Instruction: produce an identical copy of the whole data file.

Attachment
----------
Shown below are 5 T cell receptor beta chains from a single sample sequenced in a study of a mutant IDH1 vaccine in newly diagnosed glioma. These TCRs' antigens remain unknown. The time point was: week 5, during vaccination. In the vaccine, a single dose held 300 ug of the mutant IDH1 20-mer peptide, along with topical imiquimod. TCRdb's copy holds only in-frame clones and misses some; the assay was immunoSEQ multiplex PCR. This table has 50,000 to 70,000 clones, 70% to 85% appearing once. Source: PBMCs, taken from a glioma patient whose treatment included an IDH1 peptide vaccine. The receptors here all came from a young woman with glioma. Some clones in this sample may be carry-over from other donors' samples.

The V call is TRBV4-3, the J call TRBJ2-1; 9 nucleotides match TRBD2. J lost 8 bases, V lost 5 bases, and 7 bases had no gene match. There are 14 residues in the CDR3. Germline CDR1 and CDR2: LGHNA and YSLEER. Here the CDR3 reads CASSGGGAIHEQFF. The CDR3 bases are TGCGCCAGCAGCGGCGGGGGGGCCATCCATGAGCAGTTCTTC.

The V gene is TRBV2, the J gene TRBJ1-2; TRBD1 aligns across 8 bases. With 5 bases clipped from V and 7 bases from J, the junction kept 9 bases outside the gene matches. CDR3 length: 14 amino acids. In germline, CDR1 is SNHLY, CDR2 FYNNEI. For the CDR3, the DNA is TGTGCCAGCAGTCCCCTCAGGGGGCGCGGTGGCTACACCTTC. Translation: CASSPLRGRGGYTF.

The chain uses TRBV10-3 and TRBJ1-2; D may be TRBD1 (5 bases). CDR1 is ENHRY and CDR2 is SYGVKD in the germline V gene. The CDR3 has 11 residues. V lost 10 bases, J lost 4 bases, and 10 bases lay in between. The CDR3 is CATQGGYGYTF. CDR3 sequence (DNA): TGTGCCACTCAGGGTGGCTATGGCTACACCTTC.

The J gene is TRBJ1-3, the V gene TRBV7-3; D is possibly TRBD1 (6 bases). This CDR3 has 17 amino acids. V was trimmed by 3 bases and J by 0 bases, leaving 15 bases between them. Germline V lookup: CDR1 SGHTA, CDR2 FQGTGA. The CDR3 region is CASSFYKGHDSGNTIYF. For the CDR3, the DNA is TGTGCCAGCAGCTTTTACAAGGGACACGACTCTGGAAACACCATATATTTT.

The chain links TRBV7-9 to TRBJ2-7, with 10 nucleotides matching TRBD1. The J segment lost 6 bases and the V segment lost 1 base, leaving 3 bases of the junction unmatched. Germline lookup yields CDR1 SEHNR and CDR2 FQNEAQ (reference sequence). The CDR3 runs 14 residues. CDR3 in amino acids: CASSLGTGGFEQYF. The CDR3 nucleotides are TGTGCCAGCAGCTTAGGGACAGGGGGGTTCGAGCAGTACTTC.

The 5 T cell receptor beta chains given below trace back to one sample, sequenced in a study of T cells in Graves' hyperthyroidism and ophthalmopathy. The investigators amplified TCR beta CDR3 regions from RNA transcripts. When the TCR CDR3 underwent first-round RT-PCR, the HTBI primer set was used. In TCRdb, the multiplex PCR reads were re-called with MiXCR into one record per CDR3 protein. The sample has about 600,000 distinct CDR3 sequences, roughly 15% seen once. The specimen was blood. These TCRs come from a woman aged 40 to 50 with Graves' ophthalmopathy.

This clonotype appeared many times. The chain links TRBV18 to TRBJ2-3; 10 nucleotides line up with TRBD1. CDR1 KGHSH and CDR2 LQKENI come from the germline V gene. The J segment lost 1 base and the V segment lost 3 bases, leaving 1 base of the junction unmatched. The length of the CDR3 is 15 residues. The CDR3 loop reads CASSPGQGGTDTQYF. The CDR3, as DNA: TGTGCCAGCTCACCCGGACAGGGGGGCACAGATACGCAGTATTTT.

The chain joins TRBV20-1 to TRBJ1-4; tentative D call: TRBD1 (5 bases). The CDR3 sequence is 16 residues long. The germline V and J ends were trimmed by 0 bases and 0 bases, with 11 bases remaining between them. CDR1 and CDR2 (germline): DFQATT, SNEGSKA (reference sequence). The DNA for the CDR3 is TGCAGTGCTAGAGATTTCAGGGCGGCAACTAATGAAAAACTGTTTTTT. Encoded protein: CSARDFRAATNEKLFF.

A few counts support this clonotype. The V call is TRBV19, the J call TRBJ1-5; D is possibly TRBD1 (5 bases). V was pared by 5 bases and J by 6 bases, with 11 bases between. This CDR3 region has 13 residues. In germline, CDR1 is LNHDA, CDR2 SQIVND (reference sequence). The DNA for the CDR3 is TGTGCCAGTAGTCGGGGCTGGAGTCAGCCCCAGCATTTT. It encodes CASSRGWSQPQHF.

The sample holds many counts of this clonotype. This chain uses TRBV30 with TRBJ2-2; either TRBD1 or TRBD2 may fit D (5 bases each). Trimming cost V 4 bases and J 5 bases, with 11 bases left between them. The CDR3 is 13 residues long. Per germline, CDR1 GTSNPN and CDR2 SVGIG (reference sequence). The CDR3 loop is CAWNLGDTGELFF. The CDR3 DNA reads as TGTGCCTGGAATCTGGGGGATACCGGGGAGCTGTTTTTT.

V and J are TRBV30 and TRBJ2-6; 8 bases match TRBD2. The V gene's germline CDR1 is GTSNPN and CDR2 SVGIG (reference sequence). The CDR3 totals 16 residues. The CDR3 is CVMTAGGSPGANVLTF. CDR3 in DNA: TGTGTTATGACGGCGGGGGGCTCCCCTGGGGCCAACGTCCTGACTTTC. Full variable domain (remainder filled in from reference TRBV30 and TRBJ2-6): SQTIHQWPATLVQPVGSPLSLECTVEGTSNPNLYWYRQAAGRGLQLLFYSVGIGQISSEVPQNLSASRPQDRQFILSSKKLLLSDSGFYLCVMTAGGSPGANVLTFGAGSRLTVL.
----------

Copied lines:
Shown below are 5 T cell receptor beta chains from a single sample sequenced in a study of a mutant IDH1 vaccine in newly diagnosed glioma. These TCRs' antigens remain unknown. The time point was: week 5, during vaccination. In the vaccine, a single dose held 300 ug of the mutant IDH1 20-mer peptide, along with topical imiquimod. TCRdb's copy holds only in-frame clones and misses some; the assay was immunoSEQ multiplex PCR. This table has 50,000 to 70,000 clones, 70% to 85% appearing once. Source: PBMCs, taken from a glioma patient whose treatment included an IDH1 peptide vaccine. The receptors here all came from a young woman with glioma. Some clones in this sample may be carry-over from other donors' samples.

The V call is TRBV4-3, the J call TRBJ2-1; 9 nucleotides match TRBD2. J lost 8 bases, V lost 5 bases, and 7 bases had no gene match. There are 14 residues in the CDR3. Germline CDR1 and CDR2: LGHNA and YSLEER. Here the CDR3 reads CASSGGGAIHEQFF. The CDR3 bases are TGCGCCAGCAGCGGCGGGGGGGCCATCCATGAGCAGTTCTTC.

The V gene is TRBV2, the J gene TRBJ1-2; TRBD1 aligns across 8 bases. With 5 bases clipped from V and 7 bases from J, the junction kept 9 bases outside the gene matches. CDR3 length: 14 amino acids. In germline, CDR1 is SNHLY, CDR2 FYNNEI. For the CDR3, the DNA is TGTGCCAGCAGTCCCCTCAGGGGGCGCGGTGGCTACACCTTC. Translation: CASSPLRGRGGYTF.

The chain uses TRBV10-3 and TRBJ1-2; D may be TRBD1 (5 bases). CDR1 is ENHRY and CDR2 is SYGVKD in the germline V gene. The CDR3 has 11 residues. V lost 10 bases, J lost 4 bases, and 10 bases lay in between. The CDR3 is CATQGGYGYTF. CDR3 sequence (DNA): TGTGCCACTCAGGGTGGCTATGGCTACACCTTC.

The J gene is TRBJ1-3, the V gene TRBV7-3; D is possibly TRBD1 (6 bases). This CDR3 has 17 amino acids. V was trimmed by 3 bases and J by 0 bases, leaving 15 bases between them. Germline V lookup: CDR1 SGHTA, CDR2 FQGTGA. The CDR3 region is CASSFYKGHDSGNTIYF. For the CDR3, the DNA is TGTGCCAGCAGCTTTTACAAGGGACACGACTCTGGAAACACCATATATTTT.

The chain links TRBV7-9 to TRBJ2-7, with 10 nucleotides matching TRBD1. The J segment lost 6 bases and the V segment lost 1 base, leaving 3 bases of the junction unmatched. Germline lookup yields CDR1 SEHNR and CDR2 FQNEAQ (reference sequence). The CDR3 runs 14 residues. CDR3 in amino acids: CASSLGTGGFEQYF. The CDR3 nucleotides are TGTGCCAGCAGCTTAGGGACAGGGGGGTTCGAGCAGTACTTC.

The 5 T cell receptor beta chains given below trace back to one sample, sequenced in a study of T cells in Graves' hyperthyroidism and ophthalmopathy. The investigators amplified TCR beta CDR3 regions from RNA transcripts. When the TCR CDR3 underwent first-round RT-PCR, the HTBI primer set was used. In TCRdb, the multiplex PCR reads were re-called with MiXCR into one record per CDR3 protein. The sample has about 600,000 distinct CDR3 sequences, roughly 15% seen once. The specimen was blood. These TCRs come from a woman aged 40 to 50 with Graves' ophthalmopathy.

This clonotype appeared many times. The chain links TRBV18 to TRBJ2-3; 10 nucleotides line up with TRBD1. CDR1 KGHSH and CDR2 LQKENI come from the germline V gene. The J segment lost 1 base and the V segment lost 3 bases, leaving 1 base of the junction unmatched. The length of the CDR3 is 15 residues. The CDR3 loop reads CASSPGQGGTDTQYF. The CDR3, as DNA: TGTGCCAGCTCACCCGGACAGGGGGGCACAGATACGCAGTATTTT.

The chain joins TRBV20-1 to TRBJ1-4; tentative D call: TRBD1 (5 bases). The CDR3 sequence is 16 residues long. The germline V and J ends were trimmed by 0 bases and 0 bases, with 11 bases remaining between them. CDR1 and CDR2 (germline): DFQATT, SNEGSKA (reference sequence). The DNA for the CDR3 is TGCAGTGCTAGAGATTTCAGGGCGGCAACTAATGAAAAACTGTTTTTT. Encoded protein: CSARDFRAATNEKLFF.

A few counts support this clonotype. The V call is TRBV19, the J call TRBJ1-5; D is possibly TRBD1 (5 bases). V was pared by 5 bases and J by 6 bases, with 11 bases between. This CDR3 region has 13 residues. In germline, CDR1 is LNHDA, CDR2 SQIVND (reference sequence). The DNA for the CDR3 is TGTGCCAGTAGTCGGGGCTGGAGTCAGCCCCAGCATTTT. It encodes CASSRGWSQPQHF.

The sample holds many counts of this clonotype. This chain uses TRBV30 with TRBJ2-2; either TRBD1 or TRBD2 may fit D (5 bases each). Trimming cost V 4 bases and J 5 bases, with 11 bases left between them. The CDR3 is 13 residues long. Per germline, CDR1 GTSNPN and CDR2 SVGIG (reference sequence). The CDR3 loop is CAWNLGDTGELFF. The CDR3 DNA reads as TGTGCCTGGAATCTGGGGGATACCGGGGAGCTGTTTTTT.

V and J are TRBV30 and TRBJ2-6; 8 bases match TRBD2. The V gene's germline CDR1 is GTSNPN and CDR2 SVGIG (reference sequence). The CDR3 totals 16 residues. The CDR3 is CVMTAGGSPGANVLTF. CDR3 in DNA: TGTGTTATGACGGCGGGGGGCTCCCCTGGGGCCAACGTCCTGACTTTC. Full variable domain (remainder filled in from reference TRBV30 and TRBJ2-6): SQTIHQWPATLVQPVGSPLSLECTVEGTSNPNLYWYRQAAGRGLQLLFYSVGIGQISSEVPQNLSASRPQDRQFILSSKKLLLSDSGFYLCVMTAGGSPGANVLTFGAGSRLTVL.